Do I regularly engage in two-way dialogue?    
Do I share freely what I know to keep others in the loop?
Do I actively listen with my both my head and heart to what others have to say?
Do I stretch myself to the limits of my potential?    
Do I inspire those around me to do the same?    
Do I practice tough empathy on myself and those around me?    
Do I regularly smile and laugh and have fun both at work and at play?
Do I frequently recognize the accomplishments and contributions of others?
Have I mastered how much control I give to my inner critic?    
Have I learned to constructively work with ambiguity?
Do I give myself, and those around me, permission to learn through failing?
Have I chosen to be a person of integrity, never afraid to be found out?    
Do I treat those without power with the same respect I accord to the powerful?    
Do take the stand for what’s good and what’s right, even if doing so is unpopular?
Have I dedicated myself to finding connection, communicating, reaching for my potential, celebrating, and being courageous, sincere, caring and authentic?    

This Week’s Fav Leadership Reading

Why Fair Bosses Fall Behind (HBR magazine article by Batia M. Wiesenfeld, Naomi B. Rothman, Sara L. Wheeler-Smith, and Adam D. Galinsky)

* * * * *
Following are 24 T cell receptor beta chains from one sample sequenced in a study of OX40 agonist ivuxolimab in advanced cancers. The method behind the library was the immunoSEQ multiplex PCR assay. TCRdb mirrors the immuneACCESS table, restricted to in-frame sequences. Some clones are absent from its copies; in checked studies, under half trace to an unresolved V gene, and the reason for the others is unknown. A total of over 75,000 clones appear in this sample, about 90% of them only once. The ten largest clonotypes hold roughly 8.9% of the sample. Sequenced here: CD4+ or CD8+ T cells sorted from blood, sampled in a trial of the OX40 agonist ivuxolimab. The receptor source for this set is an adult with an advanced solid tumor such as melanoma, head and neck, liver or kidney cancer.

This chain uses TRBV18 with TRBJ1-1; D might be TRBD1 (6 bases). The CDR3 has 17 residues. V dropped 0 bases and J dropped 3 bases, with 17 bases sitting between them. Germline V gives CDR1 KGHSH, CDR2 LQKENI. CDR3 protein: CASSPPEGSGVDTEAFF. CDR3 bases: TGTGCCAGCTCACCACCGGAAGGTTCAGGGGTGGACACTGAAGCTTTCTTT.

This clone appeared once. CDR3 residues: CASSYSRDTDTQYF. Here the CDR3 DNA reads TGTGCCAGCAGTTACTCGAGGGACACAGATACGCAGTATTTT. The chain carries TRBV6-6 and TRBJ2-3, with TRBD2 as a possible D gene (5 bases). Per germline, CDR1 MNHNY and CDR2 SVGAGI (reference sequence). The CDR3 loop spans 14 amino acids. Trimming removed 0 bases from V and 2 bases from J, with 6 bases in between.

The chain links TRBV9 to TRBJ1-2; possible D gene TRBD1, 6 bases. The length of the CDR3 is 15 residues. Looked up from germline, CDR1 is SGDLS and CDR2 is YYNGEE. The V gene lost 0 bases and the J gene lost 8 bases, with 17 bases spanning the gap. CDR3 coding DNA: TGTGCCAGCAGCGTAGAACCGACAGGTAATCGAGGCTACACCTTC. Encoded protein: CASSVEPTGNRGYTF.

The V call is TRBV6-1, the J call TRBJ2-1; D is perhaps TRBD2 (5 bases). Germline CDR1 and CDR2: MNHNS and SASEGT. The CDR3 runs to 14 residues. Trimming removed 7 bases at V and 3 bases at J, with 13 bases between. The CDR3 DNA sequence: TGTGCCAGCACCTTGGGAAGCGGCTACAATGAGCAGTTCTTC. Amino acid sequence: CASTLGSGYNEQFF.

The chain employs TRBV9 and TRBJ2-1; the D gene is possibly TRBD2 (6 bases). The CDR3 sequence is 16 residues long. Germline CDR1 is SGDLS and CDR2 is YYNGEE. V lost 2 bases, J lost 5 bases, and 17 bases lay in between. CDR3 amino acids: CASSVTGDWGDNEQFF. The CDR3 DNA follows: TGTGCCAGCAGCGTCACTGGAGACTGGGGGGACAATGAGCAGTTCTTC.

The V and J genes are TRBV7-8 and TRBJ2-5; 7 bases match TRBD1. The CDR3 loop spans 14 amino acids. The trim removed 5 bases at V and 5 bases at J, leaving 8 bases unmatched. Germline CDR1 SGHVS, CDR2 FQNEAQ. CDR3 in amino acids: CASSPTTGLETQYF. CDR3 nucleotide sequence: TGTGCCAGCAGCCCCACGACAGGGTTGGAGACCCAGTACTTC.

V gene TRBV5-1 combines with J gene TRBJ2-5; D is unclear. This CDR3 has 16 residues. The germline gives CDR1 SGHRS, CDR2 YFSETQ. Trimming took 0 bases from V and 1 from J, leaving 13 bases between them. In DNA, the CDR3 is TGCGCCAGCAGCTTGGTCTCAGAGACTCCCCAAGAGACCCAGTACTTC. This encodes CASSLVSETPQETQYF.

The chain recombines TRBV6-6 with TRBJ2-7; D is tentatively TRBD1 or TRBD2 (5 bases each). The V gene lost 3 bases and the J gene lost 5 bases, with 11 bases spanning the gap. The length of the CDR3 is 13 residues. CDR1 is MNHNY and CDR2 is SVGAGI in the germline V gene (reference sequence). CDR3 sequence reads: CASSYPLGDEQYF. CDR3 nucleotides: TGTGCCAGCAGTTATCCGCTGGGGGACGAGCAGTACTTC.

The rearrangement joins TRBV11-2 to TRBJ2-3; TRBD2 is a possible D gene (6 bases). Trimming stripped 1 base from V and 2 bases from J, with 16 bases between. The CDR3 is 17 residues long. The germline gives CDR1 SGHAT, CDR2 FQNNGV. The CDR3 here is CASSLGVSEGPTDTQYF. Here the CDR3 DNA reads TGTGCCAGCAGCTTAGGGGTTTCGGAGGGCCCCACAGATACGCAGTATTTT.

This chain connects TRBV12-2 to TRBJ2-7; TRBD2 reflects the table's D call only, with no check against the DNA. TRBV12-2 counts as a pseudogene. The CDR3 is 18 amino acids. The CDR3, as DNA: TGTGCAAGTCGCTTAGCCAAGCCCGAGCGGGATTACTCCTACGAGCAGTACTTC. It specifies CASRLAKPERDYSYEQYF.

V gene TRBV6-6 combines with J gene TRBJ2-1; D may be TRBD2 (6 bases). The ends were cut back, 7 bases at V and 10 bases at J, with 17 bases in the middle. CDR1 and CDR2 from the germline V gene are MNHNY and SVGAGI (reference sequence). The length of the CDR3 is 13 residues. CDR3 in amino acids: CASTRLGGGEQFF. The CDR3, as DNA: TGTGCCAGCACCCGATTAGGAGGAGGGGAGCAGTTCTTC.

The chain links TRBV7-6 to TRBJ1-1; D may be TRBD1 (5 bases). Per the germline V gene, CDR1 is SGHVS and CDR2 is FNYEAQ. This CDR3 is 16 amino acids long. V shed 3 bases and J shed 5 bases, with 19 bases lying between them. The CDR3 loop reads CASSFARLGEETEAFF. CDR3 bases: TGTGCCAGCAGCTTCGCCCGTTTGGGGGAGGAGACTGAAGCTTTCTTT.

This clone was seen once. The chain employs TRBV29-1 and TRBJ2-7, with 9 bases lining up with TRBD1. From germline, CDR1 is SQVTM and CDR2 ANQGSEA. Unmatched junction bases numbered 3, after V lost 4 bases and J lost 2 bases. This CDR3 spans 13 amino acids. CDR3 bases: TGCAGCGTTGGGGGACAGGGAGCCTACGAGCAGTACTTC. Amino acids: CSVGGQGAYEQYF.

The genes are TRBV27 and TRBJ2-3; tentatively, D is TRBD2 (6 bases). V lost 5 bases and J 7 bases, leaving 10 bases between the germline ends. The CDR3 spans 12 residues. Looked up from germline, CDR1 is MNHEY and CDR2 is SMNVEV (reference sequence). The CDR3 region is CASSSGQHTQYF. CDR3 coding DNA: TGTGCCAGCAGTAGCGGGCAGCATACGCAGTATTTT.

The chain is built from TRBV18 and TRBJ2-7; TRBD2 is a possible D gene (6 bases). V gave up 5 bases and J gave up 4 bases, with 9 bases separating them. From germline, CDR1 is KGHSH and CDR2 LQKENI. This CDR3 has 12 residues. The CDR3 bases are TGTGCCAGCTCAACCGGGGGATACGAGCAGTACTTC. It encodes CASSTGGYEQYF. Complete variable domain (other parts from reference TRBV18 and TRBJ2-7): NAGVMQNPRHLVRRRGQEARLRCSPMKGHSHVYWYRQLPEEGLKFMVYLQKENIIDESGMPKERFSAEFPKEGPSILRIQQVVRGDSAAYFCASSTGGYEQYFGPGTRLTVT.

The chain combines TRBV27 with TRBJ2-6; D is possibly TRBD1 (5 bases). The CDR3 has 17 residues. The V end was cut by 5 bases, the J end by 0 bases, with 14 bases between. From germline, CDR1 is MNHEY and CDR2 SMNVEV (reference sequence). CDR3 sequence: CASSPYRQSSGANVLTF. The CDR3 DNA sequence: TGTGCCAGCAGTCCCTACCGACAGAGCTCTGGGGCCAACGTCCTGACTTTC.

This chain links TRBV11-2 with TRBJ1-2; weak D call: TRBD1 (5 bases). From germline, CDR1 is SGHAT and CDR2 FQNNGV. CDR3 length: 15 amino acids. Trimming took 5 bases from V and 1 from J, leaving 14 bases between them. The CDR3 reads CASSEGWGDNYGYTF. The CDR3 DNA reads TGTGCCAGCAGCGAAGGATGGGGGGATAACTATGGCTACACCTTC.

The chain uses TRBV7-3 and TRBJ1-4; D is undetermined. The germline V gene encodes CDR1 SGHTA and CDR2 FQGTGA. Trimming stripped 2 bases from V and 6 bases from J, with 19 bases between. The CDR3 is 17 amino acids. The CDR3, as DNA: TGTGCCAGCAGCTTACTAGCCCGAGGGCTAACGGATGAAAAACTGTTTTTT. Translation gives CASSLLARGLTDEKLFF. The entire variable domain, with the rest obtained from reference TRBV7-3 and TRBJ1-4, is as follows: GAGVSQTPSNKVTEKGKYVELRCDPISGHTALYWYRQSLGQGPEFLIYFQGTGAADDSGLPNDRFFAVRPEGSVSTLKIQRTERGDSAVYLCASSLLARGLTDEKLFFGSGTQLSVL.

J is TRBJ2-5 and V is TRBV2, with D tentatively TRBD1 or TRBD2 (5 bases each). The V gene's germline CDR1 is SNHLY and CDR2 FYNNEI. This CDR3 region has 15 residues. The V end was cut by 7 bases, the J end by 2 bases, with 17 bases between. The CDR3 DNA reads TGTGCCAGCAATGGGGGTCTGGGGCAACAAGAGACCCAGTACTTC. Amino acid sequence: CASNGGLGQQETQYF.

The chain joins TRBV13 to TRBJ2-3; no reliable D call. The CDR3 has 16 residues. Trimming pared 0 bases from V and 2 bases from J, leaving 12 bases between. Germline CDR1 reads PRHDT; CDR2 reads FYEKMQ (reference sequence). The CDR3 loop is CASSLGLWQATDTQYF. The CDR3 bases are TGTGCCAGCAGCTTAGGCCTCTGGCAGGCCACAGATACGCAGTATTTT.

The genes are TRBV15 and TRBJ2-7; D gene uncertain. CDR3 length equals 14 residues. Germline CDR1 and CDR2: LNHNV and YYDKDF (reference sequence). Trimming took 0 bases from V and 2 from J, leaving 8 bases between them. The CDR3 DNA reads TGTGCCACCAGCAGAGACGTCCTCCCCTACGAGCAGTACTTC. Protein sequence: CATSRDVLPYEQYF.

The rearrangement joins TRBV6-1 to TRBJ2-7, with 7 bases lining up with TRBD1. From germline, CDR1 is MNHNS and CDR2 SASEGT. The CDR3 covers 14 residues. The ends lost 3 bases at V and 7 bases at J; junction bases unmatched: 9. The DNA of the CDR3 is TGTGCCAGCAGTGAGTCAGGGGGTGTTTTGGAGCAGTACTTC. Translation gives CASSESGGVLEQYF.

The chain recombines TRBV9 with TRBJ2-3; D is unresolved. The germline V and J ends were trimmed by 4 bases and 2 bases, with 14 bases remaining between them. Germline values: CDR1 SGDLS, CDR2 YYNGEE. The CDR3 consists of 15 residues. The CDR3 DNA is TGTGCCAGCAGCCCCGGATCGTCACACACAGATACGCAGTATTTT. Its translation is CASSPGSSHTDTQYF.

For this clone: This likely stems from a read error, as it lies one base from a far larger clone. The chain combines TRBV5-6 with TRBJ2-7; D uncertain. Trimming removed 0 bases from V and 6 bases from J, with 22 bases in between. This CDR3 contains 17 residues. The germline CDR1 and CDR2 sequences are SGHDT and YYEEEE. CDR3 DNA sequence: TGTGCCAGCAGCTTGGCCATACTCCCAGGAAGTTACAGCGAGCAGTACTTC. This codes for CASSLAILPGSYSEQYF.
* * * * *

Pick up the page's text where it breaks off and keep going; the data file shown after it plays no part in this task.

If you’re a leader who values fairness and respect and if you’re ready to get your shorts in a knot, read these research findings. They confirm that nice gals and guys DO finish last. “Our research, which included lab studies and responses from hundreds of corporate decision makers and employees, began with the age-old question ‘Should leaders be loved or feared?’ We went a step further, asking, ‘Can you have respect and power?’ We found that it’s hard to gain both.”

The Question That Changes You (Dan Rockwell post on Leadership Freak)

If you’re getting “doing” confused with “being,” this insightful post from Dan provides some illuminating advice as to how the great ones separate who they are from what they do.

Twitter Takes (Tom Peters on tompeters!)

In keeping with Tom’s spirit of brevity, check out how to define leadership in 140 characters. Delightful!

Leadership Caffeine: Do You See Beauty or Blemishes? (Art Petty on Management Excellence)

If you work for a “negative motivator” as Art describes them or (glory be!) suspect that you might be one yourself, you might find some positive inspiration from the five ideas given for achieving better balance in giving feedback. “Just for today, start looking at the beauty in work and try and not preoccupy on the blemishes. You might be surprised how people respond.”

Get-you-thinking-quote of the week: “Don’t wait until everything is just right. It will never be perfect. There will always be challenges, obstacles and less than perfect conditions. So what. Get started now. With each step you take, you will grow stronger and stronger, more and more skilled, more and more self-confident and more and more successful.” ~Mark Victor Hansen